Plantar fasciitis is commonly referred to as heel pain, and it affects thousands of Australians daily. In fact, it’s one of the most recurrent foot complaints in the nation. In most cases, sufferers of plantar fasciitis experience sharp and jarring pains in their heels when they first stand up after waking up in the morning. Often, this sharp heel pain becomes milder throughout the day but can be extremely uncomfortable for those who don’t seek plantar fasciitis treatment.
Plantar fasciitis can arise for many reasons, but they’re usually concerned with strain injuries that cause micro tears to the ligaments in your heel. In this article, we’ll explain the symptoms and causes of plantar fasciitis in more detail as well as discuss some of the most effective plantar fasciitis treatment options:
What exactly is Plantar Fasciitis?
The term ‘plantar fasciitis’ is Latin for “inflammation of the plantar fascia.” Inside your heel, there is a thick ligament that stretches from your heel bone to your toes under your foot. This fibrous ligament is called the plantar fascia, and its primary function is to act as a natural shock absorber. Essentially, it helps prevent impacts from causing injuries.
Because your plantar fascia has limited ability to elongate due to its lack of elasticity, injuries are common. The ligament can tear when you place too much traction on it, leading to inflammation, irritation and painful symptoms. This is what’s known as plantar fasciitis.
Unfortunately, plantar fasciitis can last for months or even years if left untreated, though symptoms can start to subside after just a few weeks if you seek treatment for plantar fasciitis pain.
What is a Heel Spur?
Heel spurs are often associated with plantar fasciitis, which is why, if you experience heel pain, you should find a suitable treatment for plantar fasciitis without delay. Our plantar fasciitis foot support has helped relieve painful symptoms for countless people over the years, but there are other treatments available that you might want to discuss with your doctor.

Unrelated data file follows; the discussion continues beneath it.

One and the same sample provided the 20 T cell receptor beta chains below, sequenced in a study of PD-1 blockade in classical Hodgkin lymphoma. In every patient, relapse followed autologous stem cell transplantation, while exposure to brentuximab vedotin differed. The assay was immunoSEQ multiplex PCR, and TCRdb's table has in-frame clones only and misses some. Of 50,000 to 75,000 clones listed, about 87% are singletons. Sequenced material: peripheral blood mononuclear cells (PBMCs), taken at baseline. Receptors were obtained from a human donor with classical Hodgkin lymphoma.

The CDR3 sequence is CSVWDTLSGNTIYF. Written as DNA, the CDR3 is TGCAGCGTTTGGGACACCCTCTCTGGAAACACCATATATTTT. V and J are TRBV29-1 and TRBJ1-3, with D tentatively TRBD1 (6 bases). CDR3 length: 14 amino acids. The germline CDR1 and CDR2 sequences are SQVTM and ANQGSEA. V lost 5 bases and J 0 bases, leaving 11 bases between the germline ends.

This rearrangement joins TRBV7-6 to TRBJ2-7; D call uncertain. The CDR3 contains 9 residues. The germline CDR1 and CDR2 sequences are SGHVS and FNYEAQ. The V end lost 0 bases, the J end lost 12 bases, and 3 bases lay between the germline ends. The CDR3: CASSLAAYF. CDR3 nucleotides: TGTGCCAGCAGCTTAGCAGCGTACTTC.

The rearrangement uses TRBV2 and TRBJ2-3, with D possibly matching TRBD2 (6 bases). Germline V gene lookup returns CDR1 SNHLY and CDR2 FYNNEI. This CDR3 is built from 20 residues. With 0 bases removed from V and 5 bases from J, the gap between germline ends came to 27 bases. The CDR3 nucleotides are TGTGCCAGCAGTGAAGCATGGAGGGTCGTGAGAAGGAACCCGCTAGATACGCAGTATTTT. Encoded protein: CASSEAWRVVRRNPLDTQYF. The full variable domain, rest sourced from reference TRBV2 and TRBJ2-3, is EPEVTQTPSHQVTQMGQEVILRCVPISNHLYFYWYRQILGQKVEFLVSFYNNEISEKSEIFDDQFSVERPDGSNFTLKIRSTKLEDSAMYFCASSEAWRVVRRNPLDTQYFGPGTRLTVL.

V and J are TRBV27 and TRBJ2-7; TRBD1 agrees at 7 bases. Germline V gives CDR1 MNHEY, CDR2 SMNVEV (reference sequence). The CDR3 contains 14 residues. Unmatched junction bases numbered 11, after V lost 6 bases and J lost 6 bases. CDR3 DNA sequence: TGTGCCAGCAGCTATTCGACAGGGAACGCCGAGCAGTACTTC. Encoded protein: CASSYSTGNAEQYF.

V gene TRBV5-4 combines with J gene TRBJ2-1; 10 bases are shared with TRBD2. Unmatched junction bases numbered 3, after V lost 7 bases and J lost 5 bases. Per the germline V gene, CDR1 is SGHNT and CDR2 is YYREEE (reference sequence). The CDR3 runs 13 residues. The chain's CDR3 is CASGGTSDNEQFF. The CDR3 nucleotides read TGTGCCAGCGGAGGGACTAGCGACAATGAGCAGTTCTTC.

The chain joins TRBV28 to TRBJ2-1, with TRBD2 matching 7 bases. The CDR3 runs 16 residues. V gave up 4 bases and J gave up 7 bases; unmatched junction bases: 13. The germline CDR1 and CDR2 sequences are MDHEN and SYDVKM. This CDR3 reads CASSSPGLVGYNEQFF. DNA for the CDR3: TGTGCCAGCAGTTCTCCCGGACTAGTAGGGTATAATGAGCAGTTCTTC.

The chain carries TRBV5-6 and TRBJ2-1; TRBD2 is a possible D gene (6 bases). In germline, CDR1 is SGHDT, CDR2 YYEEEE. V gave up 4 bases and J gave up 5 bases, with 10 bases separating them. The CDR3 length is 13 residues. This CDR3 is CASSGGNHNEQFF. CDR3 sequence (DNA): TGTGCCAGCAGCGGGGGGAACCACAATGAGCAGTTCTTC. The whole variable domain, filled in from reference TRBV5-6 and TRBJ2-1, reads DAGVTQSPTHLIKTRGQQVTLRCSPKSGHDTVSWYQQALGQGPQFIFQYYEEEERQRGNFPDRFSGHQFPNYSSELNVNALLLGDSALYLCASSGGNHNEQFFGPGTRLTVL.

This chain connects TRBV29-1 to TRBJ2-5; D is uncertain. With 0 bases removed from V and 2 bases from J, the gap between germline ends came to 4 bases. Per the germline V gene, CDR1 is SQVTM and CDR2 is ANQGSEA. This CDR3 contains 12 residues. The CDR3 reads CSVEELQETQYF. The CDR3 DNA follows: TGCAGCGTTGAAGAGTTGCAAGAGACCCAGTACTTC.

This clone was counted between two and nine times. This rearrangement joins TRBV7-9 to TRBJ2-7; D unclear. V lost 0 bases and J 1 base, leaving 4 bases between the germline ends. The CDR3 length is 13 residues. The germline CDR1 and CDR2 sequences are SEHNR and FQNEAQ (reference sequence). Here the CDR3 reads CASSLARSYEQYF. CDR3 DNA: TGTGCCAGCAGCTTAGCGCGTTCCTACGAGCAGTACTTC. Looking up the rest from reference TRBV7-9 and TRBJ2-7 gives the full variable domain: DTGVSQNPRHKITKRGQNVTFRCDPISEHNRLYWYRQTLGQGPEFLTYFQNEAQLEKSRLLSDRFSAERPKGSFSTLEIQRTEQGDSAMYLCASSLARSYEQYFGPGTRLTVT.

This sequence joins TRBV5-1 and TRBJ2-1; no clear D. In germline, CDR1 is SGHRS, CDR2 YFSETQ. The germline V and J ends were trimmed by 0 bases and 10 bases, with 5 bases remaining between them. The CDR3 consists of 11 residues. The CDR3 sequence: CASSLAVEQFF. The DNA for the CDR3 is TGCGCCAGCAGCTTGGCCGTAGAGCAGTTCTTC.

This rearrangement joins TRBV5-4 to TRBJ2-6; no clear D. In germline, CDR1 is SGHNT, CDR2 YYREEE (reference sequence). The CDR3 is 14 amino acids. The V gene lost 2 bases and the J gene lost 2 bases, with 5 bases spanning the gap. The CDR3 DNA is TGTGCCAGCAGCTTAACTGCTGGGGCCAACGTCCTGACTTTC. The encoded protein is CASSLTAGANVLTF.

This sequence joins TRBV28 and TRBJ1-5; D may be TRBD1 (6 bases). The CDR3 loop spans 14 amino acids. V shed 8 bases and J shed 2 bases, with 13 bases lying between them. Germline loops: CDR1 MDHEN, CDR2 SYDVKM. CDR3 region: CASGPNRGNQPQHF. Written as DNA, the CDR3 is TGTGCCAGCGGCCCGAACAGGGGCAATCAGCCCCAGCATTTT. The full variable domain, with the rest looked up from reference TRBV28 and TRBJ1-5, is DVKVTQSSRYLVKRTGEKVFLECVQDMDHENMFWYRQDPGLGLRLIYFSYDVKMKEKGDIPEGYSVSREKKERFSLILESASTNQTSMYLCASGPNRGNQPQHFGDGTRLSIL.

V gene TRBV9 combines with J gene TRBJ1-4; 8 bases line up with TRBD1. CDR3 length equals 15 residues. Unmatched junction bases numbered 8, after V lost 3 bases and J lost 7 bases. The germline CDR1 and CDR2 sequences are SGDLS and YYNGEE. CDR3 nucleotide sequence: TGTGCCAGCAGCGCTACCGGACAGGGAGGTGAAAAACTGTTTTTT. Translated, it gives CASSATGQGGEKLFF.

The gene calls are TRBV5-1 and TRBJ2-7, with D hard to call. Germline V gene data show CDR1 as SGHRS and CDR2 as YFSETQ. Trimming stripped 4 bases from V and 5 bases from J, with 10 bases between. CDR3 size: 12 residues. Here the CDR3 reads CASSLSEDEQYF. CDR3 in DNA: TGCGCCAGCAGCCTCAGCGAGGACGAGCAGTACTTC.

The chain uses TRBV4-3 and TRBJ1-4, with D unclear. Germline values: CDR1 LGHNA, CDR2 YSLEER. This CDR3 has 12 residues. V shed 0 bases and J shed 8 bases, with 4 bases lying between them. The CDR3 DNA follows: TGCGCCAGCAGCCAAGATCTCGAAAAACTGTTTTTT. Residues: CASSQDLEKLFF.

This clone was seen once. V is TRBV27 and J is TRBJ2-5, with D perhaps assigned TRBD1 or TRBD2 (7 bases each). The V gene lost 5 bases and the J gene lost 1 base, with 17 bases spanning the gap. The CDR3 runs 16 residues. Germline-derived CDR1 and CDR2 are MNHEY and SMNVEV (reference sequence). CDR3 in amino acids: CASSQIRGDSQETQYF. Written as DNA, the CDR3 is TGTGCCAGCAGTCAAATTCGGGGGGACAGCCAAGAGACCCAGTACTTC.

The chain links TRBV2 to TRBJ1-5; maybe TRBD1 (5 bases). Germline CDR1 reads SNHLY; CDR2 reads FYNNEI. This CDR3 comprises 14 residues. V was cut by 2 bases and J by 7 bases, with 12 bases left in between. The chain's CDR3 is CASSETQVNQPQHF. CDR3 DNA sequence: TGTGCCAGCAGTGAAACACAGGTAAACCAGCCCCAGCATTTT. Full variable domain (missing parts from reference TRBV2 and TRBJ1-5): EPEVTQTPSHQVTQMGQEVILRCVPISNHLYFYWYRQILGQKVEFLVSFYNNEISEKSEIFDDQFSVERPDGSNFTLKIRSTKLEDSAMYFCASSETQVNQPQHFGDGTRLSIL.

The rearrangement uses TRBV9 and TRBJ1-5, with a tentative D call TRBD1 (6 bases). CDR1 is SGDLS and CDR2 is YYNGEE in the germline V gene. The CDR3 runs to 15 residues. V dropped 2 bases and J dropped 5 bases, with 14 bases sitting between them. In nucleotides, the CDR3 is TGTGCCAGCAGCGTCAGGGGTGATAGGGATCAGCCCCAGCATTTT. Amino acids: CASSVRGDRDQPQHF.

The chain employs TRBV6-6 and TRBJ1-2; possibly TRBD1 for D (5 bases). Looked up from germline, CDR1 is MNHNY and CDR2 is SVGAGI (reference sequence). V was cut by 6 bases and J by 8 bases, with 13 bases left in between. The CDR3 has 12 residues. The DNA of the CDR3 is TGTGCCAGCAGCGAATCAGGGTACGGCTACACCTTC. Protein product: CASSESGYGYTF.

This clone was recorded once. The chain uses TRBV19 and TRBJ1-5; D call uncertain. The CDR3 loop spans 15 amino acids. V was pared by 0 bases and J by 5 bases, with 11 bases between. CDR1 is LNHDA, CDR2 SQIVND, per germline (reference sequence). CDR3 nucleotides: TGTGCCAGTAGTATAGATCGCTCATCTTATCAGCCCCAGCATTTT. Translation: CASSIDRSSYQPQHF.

If you have a bony growth near the underside of your heel bone, you may have a heel spur (calcaneal spur). Heel spurs often develop when your body responds to the traction that’s caused by your heel bone being pulled away from your plantar fascia ligament. Because the ligament doesn’t stretch, the bone will grow to ‘assist’ your ligament, resulting in a spur. Therefore, a plantar fasciitis heel support can help prevent heel spurs from becoming an issue in the first place.
Usually, plantar fasciitis causes pain near the underside of your heel’s centre. You may experience pain near the sides or front of your heel’s underside. Because our ligaments and muscles tighten and shorten during sleep and while we rest, plantar fasciitis is often most painful when standing up after getting out of bed or sitting down for a long time. When you suddenly place weight on your tightened, irritated ligament, you may feel a stabbing pain because the tissue surrounding the ligament will be extremely sensitive. The right plantar fasciitis support can bear some of the weight placed on your ligament to help relieve pain.
Plantar Fasciitis Symptoms and Treatment: Preventing Sharp Morning Pain
To prevent the sudden sharp pain in the morning or after sitting, it is important to give the feet a little warm-up first with some simple exercises. Also, any barefoot walking should be avoided, especially first thing in the morning, as this will damage to the plantar fascia tissue and diminish the effectiveness of your plantar fasciitis treatment.
Apart from pain in the heel or foot, symptoms may include a mild swelling under the heel. In addition, heel pain is often associated with tightness in the calf muscles. Tight calf muscles are a major contributing factor to Plantar Fasciitis.